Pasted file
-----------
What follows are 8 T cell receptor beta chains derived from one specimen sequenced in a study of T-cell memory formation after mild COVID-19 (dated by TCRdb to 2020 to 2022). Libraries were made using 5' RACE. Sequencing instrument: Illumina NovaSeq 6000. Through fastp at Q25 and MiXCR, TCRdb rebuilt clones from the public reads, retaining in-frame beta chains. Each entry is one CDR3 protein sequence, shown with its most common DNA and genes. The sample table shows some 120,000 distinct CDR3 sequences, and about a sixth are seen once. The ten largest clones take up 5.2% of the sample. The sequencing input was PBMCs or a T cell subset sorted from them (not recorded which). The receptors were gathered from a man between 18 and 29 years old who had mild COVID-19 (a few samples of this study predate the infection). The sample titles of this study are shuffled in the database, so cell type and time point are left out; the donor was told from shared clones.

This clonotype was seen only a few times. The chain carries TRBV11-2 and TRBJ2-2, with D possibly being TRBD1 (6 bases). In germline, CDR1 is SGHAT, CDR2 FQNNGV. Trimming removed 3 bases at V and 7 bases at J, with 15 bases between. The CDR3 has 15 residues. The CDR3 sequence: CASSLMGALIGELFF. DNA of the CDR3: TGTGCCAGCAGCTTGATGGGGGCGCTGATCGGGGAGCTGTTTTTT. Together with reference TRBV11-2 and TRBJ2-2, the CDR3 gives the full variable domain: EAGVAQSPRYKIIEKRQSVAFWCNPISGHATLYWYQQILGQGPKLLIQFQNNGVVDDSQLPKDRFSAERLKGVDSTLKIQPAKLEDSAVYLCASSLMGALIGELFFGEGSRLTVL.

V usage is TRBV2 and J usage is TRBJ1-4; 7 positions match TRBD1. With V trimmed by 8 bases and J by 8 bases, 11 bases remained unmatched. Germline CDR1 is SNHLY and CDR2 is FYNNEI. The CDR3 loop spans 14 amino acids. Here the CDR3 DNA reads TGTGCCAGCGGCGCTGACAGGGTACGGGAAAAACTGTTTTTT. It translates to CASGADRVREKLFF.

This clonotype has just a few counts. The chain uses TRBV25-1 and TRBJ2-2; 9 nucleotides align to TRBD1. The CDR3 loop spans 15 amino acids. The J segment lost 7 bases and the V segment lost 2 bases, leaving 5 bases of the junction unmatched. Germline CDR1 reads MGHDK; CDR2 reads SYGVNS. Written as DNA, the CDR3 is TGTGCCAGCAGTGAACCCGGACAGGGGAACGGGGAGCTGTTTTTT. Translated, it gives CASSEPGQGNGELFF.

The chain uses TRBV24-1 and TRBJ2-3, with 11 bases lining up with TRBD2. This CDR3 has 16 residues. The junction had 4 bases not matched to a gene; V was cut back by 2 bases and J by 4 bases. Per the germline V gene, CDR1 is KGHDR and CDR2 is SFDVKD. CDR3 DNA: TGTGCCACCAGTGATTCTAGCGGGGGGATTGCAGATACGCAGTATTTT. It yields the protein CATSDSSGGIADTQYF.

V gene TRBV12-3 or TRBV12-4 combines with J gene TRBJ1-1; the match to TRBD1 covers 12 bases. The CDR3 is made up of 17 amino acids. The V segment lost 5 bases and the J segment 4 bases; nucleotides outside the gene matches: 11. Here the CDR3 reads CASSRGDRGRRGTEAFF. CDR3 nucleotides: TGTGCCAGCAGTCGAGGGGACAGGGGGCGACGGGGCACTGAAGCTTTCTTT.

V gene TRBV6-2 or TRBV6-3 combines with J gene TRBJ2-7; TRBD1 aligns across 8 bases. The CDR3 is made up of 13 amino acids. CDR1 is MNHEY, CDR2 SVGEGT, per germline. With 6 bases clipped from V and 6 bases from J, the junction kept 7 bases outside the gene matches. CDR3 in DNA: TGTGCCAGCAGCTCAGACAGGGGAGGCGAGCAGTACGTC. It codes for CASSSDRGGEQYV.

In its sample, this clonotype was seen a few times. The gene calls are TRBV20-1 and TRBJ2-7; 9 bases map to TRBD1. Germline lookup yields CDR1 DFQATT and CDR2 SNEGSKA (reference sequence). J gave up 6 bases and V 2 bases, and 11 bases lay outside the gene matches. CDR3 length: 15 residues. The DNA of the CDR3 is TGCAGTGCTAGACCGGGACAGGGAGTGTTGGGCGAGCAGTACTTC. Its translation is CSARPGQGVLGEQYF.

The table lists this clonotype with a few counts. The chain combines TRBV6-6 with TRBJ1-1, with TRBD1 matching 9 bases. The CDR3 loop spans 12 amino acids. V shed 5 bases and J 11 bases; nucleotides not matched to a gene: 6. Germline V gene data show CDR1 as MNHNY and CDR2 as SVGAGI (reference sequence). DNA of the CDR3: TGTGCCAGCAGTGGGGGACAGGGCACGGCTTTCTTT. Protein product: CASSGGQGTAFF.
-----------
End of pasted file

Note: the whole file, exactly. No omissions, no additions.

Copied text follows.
What follows are 8 T cell receptor beta chains derived from one specimen sequenced in a study of T-cell memory formation after mild COVID-19 (dated by TCRdb to 2020 to 2022). Libraries were made using 5' RACE. Sequencing instrument: Illumina NovaSeq 6000. Through fastp at Q25 and MiXCR, TCRdb rebuilt clones from the public reads, retaining in-frame beta chains. Each entry is one CDR3 protein sequence, shown with its most common DNA and genes. The sample table shows some 120,000 distinct CDR3 sequences, and about a sixth are seen once. The ten largest clones take up 5.2% of the sample. The sequencing input was PBMCs or a T cell subset sorted from them (not recorded which). The receptors were gathered from a man between 18 and 29 years old who had mild COVID-19 (a few samples of this study predate the infection). The sample titles of this study are shuffled in the database, so cell type and time point are left out; the donor was told from shared clones.

This clonotype was seen only a few times. The chain carries TRBV11-2 and TRBJ2-2, with D possibly being TRBD1 (6 bases). In germline, CDR1 is SGHAT, CDR2 FQNNGV. Trimming removed 3 bases at V and 7 bases at J, with 15 bases between. The CDR3 has 15 residues. The CDR3 sequence: CASSLMGALIGELFF. DNA of the CDR3: TGTGCCAGCAGCTTGATGGGGGCGCTGATCGGGGAGCTGTTTTTT. Together with reference TRBV11-2 and TRBJ2-2, the CDR3 gives the full variable domain: EAGVAQSPRYKIIEKRQSVAFWCNPISGHATLYWYQQILGQGPKLLIQFQNNGVVDDSQLPKDRFSAERLKGVDSTLKIQPAKLEDSAVYLCASSLMGALIGELFFGEGSRLTVL.

V usage is TRBV2 and J usage is TRBJ1-4; 7 positions match TRBD1. With V trimmed by 8 bases and J by 8 bases, 11 bases remained unmatched. Germline CDR1 is SNHLY and CDR2 is FYNNEI. The CDR3 loop spans 14 amino acids. Here the CDR3 DNA reads TGTGCCAGCGGCGCTGACAGGGTACGGGAAAAACTGTTTTTT. It translates to CASGADRVREKLFF.

This clonotype has just a few counts. The chain uses TRBV25-1 and TRBJ2-2; 9 nucleotides align to TRBD1. The CDR3 loop spans 15 amino acids. The J segment lost 7 bases and the V segment lost 2 bases, leaving 5 bases of the junction unmatched. Germline CDR1 reads MGHDK; CDR2 reads SYGVNS. Written as DNA, the CDR3 is TGTGCCAGCAGTGAACCCGGACAGGGGAACGGGGAGCTGTTTTTT. Translated, it gives CASSEPGQGNGELFF.

The chain uses TRBV24-1 and TRBJ2-3, with 11 bases lining up with TRBD2. This CDR3 has 16 residues. The junction had 4 bases not matched to a gene; V was cut back by 2 bases and J by 4 bases. Per the germline V gene, CDR1 is KGHDR and CDR2 is SFDVKD. CDR3 DNA: TGTGCCACCAGTGATTCTAGCGGGGGGATTGCAGATACGCAGTATTTT. It yields the protein CATSDSSGGIADTQYF.

V gene TRBV12-3 or TRBV12-4 combines with J gene TRBJ1-1; the match to TRBD1 covers 12 bases. The CDR3 is made up of 17 amino acids. The V segment lost 5 bases and the J segment 4 bases; nucleotides outside the gene matches: 11. Here the CDR3 reads CASSRGDRGRRGTEAFF. CDR3 nucleotides: TGTGCCAGCAGTCGAGGGGACAGGGGGCGACGGGGCACTGAAGCTTTCTTT.

V gene TRBV6-2 or TRBV6-3 combines with J gene TRBJ2-7; TRBD1 aligns across 8 bases. The CDR3 is made up of 13 amino acids. CDR1 is MNHEY, CDR2 SVGEGT, per germline. With 6 bases clipped from V and 6 bases from J, the junction kept 7 bases outside the gene matches. CDR3 in DNA: TGTGCCAGCAGCTCAGACAGGGGAGGCGAGCAGTACGTC. It codes for CASSSDRGGEQYV.

In its sample, this clonotype was seen a few times. The gene calls are TRBV20-1 and TRBJ2-7; 9 bases map to TRBD1. Germline lookup yields CDR1 DFQATT and CDR2 SNEGSKA (reference sequence). J gave up 6 bases and V 2 bases, and 11 bases lay outside the gene matches. CDR3 length: 15 residues. The DNA of the CDR3 is TGCAGTGCTAGACCGGGACAGGGAGTGTTGGGCGAGCAGTACTTC. Its translation is CSARPGQGVLGEQYF.

The table lists this clonotype with a few counts. The chain combines TRBV6-6 with TRBJ1-1, with TRBD1 matching 9 bases. The CDR3 loop spans 12 amino acids. V shed 5 bases and J 11 bases; nucleotides not matched to a gene: 6. Germline V gene data show CDR1 as MNHNY and CDR2 as SVGAGI (reference sequence). DNA of the CDR3: TGTGCCAGCAGTGGGGGACAGGGCACGGCTTTCTTT. Protein product: CASSGGQGTAFF.